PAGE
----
You always have the poor with you.
This statement by Jesus in Matthew 26:11 is fundamentally about valuing the presence of Jesus. It is not an excuse, though some have tried to use it this way, to neglect the poor. Rather Jesus is commending a woman who recognizing His own immanent death and burial (if not necessarily His resurrection), performs an extravagant demonstration of love towards Jesus.
Of the many good deeds we ought to do as Christ followers, worship is the greatest good deed of them all. It provides for us the necessary endurance to fulfill the “always” present needs of others—“you will always have the poor with you.” And it adorns and adds luster to our gospel proclamation—“wherever this gospel is preached in the whole world, what this woman has done will also be spoken of in memory of her.”
“Always” is an overwhelming word. It’s an exhausting word. It reminds of us of the constant obligation we have to be servants of those in need. But it also, in this context, highlights the fact that we cannot possibly carry out such an obligation unless we have first allowed the presence of Jesus to shape and transform our affections.
This week as we celebrate the Resurrection, I’m reminded of the necessity of extravagant worship, of worshipping with reckless abandon even, to the point where all my priorities and all my busyness converge on the Person of Jesus. But the key, I believe, is not to do this as a means to an end—not to worship ‘so that’ we can serve better, but to worship solely in order to be in Jesus’ presence. When that is our only goal, our only desire, then the love of Jesus is able to transform our hearts and minds (Rom. 12:1-2) so that our service is not driven by obligation but by the same radical love that carried Jesus to the cross.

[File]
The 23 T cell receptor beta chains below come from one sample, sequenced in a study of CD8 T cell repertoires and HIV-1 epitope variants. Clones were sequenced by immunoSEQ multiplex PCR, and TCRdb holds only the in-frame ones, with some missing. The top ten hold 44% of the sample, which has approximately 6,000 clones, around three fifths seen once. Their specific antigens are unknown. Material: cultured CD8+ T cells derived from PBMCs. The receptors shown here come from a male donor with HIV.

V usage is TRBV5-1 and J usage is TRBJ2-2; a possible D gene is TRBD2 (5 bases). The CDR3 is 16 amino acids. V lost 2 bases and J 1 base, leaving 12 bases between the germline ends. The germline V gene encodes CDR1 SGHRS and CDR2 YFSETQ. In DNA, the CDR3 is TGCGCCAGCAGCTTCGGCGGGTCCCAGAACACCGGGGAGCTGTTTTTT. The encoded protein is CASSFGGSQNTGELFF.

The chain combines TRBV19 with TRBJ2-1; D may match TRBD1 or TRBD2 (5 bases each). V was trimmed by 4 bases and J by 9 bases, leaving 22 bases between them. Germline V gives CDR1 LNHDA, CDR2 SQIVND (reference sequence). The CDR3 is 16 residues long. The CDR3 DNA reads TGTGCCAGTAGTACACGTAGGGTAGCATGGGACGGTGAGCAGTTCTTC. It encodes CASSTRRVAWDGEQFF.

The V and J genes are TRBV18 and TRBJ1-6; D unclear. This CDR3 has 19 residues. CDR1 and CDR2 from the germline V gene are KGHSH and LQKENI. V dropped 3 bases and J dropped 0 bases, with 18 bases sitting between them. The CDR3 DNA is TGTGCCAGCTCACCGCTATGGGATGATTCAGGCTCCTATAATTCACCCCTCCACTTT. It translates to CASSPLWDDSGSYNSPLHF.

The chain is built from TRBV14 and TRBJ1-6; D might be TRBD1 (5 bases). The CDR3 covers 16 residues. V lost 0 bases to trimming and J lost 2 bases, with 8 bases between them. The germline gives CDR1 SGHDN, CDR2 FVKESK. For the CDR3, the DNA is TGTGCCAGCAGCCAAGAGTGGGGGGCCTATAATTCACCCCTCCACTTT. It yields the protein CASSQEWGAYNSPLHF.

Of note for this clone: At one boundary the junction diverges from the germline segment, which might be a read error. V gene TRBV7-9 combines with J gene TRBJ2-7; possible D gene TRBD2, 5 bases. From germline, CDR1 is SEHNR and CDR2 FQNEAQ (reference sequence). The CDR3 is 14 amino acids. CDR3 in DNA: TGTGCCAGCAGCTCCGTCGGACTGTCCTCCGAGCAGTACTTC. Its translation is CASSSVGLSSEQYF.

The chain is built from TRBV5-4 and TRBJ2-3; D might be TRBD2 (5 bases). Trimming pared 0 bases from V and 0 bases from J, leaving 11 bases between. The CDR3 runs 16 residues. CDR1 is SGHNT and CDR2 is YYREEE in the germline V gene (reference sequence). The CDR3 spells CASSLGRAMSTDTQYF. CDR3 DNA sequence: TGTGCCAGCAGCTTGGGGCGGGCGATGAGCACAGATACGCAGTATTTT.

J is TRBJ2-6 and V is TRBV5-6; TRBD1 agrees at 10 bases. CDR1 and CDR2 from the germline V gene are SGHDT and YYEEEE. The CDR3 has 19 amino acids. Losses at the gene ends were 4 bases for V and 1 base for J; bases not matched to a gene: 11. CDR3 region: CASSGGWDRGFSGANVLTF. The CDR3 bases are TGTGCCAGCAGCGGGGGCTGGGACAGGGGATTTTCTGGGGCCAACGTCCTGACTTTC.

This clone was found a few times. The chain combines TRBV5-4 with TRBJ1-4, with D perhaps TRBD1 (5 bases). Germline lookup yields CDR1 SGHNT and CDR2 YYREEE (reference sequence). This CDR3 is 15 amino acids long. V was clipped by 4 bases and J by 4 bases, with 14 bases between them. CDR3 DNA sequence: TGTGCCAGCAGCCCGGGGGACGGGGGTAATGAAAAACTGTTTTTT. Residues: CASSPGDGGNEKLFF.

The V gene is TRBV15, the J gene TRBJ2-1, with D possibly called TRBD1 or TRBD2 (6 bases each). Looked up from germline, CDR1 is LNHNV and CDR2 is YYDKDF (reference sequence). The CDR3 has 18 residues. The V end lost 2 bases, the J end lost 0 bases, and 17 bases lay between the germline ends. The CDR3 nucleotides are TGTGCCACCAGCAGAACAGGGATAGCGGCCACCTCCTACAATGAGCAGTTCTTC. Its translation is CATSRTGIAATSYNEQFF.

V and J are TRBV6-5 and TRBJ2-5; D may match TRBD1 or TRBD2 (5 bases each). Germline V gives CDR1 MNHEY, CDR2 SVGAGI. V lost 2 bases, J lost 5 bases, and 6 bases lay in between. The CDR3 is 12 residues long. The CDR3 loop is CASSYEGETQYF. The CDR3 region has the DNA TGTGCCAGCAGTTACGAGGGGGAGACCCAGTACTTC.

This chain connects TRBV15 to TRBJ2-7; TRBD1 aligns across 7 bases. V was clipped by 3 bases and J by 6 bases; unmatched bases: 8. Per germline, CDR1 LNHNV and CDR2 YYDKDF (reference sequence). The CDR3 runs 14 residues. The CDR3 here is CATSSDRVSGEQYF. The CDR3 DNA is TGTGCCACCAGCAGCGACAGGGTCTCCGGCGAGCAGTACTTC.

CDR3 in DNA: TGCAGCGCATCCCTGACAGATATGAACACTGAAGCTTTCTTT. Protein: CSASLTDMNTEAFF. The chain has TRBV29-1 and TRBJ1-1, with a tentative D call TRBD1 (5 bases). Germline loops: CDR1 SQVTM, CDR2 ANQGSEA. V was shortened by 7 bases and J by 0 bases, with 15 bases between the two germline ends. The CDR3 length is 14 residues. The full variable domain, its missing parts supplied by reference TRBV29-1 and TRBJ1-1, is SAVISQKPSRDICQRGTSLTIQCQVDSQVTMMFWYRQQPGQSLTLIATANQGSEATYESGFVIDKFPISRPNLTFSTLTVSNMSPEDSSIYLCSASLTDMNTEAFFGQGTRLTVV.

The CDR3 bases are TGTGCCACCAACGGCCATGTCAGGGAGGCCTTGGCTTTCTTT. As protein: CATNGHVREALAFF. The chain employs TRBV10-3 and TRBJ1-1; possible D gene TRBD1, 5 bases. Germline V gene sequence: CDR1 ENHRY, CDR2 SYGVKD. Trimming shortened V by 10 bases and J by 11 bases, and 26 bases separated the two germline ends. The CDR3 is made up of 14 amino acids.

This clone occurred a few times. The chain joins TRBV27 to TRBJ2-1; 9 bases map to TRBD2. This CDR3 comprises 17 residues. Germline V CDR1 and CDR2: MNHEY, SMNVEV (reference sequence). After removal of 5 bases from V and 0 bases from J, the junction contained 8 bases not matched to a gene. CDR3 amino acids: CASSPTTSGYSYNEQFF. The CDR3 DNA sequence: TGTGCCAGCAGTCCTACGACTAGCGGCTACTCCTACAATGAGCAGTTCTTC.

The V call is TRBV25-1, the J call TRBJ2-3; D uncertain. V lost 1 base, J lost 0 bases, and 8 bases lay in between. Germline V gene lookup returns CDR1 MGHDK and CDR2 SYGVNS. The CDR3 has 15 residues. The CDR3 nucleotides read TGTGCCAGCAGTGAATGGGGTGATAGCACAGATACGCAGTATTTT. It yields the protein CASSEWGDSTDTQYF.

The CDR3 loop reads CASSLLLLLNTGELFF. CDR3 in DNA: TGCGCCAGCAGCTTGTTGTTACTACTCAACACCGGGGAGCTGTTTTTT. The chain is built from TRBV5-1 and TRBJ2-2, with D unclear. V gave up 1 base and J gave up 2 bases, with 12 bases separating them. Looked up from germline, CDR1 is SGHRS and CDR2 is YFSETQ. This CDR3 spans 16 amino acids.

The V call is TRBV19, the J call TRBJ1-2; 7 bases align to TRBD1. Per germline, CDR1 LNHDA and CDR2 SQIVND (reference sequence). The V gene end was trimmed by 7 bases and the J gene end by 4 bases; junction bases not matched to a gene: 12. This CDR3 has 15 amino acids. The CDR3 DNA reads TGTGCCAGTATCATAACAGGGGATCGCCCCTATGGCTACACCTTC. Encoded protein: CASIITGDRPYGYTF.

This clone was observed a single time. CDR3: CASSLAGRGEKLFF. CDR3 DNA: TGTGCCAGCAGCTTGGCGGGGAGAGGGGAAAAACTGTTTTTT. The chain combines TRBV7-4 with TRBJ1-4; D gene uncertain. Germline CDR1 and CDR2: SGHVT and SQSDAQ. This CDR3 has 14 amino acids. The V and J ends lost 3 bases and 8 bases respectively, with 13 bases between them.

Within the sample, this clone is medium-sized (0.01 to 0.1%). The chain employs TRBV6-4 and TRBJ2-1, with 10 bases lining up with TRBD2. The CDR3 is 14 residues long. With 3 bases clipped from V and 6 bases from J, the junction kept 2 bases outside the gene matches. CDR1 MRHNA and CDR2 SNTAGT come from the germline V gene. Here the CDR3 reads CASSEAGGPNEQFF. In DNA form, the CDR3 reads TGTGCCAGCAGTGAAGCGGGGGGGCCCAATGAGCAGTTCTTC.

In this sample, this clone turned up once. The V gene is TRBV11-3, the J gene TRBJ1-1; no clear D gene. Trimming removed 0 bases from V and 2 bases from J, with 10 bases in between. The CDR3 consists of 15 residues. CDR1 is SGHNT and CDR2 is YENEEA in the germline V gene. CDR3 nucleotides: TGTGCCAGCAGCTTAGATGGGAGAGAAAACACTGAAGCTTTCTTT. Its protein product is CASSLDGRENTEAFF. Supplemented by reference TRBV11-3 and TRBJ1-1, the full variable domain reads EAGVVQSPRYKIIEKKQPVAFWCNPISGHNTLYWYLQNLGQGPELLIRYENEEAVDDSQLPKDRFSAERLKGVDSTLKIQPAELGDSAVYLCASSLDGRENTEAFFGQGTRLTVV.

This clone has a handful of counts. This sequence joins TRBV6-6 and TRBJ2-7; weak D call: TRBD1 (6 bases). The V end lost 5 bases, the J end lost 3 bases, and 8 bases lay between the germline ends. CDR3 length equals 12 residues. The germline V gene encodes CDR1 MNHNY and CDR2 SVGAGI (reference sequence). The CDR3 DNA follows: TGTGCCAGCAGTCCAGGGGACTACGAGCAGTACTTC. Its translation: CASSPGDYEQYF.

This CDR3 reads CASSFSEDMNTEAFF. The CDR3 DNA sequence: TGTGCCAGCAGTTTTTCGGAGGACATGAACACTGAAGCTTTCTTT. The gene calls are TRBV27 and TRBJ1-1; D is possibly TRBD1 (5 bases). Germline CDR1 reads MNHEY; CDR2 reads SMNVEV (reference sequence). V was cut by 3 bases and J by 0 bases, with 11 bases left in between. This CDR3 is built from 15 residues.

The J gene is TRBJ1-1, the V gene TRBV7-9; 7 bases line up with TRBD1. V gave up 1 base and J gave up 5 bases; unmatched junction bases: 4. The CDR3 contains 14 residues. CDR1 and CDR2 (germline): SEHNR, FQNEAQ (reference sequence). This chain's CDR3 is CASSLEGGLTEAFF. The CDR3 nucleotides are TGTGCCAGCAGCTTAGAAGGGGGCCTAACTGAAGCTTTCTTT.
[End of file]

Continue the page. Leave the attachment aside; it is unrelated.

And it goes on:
You will always have the poor with you is a reminder to prioritize presence over performance, relationship over responsibilities. It is a reminder that the most significant thing we can do at anytime of the year, is to lavish extravagant love on our Savior.